The diversity begins in scripture, where each of the four gospels portrays her in a different way according to the theological perspectives of the evangelists. Within the gospels are at least 13 scenes where Miriam of Nazareth, identified either by her own name or as the mother of Jesus, speaks, takes action, or is described as an essential part of the action. Drawing on these various gospel portraits, then, gives different glimpses or brief portrayals of incidents in Mary’s life.
Mary’s prophetic song
One of the longest glimpses of Mary is at the beginning of the gospel of Luke, when, pregnant with Jesus and visiting Elizabeth, Mary sings the Magnificat (Luke 1:46–55).
“The song of Mary is the oldest Advent hymn,” preached Dietrich Bonhoeffer, the German theologian killed by the Nazis. “It is at once the most passionate, the wildest, one might even say the most revolutionary Advent hymn ever sung. This is not the gentle, tender, dreamy Mary whom we sometimes see in paintings; this is the passionate, surrendered, proud, enthusiastic Mary who speaks out here.”
“This song,” Bonhoeffer continues, “has none of the sweet, nostalgic, or even playful tones of some of our Christmas carols. It is instead a hard, strong, inexorable song about collapsing thrones and humbled lords of this world, about the power of God and the powerlessness of humankind. These are the tones of the women prophets of the Old Testament that now come to life in Mary’s mouth.”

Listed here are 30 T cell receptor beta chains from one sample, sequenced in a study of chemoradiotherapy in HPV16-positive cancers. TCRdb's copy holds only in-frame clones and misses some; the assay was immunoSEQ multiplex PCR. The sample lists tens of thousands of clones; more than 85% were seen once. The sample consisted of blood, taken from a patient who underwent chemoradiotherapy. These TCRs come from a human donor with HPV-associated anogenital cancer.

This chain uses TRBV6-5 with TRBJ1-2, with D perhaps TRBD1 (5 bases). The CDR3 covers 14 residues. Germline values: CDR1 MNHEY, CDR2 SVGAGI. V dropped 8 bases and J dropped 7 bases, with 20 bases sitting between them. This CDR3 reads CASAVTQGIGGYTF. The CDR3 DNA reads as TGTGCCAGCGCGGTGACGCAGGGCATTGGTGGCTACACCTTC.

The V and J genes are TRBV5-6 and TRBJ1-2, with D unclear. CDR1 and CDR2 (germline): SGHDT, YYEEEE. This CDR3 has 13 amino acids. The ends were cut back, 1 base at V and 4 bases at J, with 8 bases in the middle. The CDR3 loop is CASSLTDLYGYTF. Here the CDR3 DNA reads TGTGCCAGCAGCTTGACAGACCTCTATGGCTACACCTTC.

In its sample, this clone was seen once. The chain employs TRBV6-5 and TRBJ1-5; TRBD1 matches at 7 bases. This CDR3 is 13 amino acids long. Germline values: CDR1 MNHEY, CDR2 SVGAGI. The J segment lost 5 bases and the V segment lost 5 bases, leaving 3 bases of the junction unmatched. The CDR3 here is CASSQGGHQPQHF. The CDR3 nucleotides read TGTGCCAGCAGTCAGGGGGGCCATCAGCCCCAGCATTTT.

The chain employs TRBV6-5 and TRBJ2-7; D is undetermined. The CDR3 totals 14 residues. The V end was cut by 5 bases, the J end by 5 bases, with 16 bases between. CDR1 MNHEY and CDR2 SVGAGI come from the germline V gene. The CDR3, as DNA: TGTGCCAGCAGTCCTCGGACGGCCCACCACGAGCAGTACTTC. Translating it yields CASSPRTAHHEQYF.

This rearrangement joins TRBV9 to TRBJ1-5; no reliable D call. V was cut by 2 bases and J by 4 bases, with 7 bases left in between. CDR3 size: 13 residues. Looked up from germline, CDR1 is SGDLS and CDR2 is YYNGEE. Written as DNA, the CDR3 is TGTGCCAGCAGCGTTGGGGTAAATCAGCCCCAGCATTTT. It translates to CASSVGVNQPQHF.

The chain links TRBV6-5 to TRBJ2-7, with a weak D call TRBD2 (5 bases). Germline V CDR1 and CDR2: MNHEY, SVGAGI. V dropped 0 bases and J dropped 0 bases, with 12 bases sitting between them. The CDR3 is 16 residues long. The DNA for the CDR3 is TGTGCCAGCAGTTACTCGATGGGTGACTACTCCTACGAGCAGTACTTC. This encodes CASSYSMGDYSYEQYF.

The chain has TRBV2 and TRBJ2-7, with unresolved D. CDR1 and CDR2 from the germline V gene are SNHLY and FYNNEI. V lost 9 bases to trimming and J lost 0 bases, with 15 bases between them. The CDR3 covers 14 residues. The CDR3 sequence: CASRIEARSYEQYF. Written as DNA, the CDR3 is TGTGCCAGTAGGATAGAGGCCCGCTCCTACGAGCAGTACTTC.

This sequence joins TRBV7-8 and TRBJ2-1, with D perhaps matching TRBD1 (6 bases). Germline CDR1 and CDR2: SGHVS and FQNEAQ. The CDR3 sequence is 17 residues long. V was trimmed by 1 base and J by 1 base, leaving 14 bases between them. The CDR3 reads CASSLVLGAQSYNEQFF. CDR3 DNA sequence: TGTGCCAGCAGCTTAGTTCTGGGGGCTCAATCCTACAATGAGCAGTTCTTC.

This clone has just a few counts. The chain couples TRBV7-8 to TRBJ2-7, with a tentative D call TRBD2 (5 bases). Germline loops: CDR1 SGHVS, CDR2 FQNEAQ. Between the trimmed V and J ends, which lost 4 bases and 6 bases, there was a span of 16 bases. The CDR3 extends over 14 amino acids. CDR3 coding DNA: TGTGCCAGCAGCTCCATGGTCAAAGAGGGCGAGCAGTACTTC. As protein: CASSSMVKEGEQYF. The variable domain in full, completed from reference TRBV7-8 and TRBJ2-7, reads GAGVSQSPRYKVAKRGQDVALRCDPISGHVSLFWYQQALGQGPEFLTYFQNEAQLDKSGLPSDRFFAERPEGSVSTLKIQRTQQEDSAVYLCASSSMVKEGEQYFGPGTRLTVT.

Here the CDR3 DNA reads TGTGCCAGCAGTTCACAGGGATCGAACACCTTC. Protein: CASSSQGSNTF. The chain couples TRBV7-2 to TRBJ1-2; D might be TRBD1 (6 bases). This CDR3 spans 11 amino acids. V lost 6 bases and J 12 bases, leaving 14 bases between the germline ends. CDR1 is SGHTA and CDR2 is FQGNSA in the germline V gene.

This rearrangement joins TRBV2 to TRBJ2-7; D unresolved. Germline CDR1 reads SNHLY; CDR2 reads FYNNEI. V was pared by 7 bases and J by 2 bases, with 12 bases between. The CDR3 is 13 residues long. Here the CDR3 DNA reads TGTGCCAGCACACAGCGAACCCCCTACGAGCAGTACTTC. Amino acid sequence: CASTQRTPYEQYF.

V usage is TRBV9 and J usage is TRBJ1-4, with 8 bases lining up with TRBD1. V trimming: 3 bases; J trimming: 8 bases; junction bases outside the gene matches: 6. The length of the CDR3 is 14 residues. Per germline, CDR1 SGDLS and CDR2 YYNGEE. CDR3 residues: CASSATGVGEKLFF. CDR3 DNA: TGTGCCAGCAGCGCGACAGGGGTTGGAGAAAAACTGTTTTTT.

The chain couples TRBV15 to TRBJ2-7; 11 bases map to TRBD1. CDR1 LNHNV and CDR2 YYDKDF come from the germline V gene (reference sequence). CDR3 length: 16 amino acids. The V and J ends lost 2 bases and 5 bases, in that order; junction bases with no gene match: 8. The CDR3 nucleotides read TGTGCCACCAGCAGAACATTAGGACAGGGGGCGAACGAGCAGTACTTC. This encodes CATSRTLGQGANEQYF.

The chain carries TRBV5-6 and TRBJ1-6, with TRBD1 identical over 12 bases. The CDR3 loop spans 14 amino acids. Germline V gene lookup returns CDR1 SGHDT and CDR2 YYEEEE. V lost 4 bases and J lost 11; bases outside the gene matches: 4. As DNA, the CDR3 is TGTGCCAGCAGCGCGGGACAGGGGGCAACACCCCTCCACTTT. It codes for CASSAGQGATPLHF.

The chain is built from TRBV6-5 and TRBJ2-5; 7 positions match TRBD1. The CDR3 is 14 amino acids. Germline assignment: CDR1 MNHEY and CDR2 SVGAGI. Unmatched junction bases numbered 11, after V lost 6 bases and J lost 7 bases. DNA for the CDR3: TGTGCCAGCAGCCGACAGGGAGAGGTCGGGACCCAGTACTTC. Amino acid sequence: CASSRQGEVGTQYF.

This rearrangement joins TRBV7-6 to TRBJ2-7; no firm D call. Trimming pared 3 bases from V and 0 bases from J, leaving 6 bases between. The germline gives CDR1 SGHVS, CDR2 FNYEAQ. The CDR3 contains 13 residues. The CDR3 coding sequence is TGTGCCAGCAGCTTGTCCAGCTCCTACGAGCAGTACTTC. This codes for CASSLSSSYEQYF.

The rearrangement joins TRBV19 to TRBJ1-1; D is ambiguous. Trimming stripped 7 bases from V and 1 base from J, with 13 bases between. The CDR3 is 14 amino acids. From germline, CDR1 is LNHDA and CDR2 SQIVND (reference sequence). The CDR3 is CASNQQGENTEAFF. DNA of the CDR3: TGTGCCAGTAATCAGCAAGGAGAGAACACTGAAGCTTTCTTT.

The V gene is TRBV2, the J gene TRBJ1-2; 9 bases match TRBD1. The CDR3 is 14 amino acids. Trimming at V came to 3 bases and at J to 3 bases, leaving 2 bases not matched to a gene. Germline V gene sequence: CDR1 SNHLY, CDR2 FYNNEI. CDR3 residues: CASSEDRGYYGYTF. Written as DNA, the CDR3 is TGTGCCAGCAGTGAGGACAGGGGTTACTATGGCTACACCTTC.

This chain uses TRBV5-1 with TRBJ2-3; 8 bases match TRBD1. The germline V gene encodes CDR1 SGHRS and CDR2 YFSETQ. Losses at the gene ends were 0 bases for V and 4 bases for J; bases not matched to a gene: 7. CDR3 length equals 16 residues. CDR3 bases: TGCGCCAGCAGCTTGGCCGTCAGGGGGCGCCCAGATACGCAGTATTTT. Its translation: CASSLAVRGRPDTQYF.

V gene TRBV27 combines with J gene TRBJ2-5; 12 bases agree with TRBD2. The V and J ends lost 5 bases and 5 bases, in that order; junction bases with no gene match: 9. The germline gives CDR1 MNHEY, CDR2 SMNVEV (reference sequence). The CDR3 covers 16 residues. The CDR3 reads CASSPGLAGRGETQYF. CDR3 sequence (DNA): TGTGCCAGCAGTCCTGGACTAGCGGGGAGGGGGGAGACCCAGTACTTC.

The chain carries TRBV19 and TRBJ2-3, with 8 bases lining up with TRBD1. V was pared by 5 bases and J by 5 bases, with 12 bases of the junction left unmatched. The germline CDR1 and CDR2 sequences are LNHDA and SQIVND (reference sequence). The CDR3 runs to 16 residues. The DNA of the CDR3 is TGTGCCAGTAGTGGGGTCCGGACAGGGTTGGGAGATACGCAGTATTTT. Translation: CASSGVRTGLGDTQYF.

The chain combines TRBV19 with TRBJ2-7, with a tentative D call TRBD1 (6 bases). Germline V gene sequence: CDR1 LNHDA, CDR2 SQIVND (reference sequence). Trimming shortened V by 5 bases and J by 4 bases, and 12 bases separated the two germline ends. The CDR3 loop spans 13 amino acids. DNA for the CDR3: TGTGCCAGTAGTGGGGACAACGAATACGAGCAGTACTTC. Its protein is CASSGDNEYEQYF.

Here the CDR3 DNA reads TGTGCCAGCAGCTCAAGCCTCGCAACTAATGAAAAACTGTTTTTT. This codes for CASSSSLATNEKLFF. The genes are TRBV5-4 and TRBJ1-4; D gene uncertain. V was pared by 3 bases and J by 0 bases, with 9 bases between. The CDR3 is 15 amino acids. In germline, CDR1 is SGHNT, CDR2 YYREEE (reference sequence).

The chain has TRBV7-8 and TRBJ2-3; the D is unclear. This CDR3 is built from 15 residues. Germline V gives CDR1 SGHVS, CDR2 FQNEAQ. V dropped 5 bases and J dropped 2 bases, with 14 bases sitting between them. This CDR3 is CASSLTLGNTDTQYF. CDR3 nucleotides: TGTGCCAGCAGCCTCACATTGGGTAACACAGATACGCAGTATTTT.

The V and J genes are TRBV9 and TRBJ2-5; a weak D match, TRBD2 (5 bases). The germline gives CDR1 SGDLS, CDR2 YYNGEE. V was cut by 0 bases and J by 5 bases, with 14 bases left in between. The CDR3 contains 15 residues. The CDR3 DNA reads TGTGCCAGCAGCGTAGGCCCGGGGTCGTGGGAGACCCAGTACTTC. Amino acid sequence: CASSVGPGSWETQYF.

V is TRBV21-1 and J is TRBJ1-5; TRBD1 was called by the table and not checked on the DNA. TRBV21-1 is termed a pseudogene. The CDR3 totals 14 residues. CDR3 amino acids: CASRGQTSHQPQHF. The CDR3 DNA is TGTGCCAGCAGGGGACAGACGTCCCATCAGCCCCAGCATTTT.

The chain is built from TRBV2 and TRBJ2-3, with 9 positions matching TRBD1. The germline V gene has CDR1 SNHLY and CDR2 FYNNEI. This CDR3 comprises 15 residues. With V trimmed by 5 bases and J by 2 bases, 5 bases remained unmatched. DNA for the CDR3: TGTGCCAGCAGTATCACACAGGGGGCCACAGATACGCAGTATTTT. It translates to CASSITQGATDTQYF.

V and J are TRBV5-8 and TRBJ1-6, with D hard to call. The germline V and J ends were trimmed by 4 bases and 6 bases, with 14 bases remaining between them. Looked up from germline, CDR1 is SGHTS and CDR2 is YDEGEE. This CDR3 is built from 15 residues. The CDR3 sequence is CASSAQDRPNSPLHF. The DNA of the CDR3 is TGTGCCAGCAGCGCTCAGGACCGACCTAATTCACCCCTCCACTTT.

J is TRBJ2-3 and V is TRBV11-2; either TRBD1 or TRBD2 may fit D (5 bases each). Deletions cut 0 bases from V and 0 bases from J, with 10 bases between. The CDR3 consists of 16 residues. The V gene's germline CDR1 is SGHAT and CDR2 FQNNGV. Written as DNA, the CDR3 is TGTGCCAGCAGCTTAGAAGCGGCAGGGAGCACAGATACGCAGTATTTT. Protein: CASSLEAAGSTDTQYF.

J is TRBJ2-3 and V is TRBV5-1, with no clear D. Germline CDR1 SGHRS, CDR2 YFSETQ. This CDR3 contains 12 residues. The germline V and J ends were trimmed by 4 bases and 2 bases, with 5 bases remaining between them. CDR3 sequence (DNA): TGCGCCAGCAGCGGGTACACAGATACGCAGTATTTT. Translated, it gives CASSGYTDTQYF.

Swelling with new life by the power of the Spirit and affirmed by her kinswoman Elizabeth, Mary sings a song that proclaims God’s gracious, effective compassion.
This is the most any woman gets to say in the New Testament. While we are told that other women proclaim the Good News, most significantly at the empty tomb on Easter morning, we unfortunately do not get to hear their own words.
The cadences of Mary’s canticle call into question any such traditional silencing of women’s voices, whether in scripture or throughout tradition. Following the logic of her praise of God, all voices, especially the voices of the lowly, should be welcome in the assembly.
And Mary said:
My soul magnifies the Lord, and my spirit rejoices in God my Savior, for he has looked with favor on the lowliness of his handmaid.
For behold, henceforth all generations will call me blessed, for the One who is mighty has done great things for me, and holy is his name.
And his mercy is from generation to generation on those who fear him.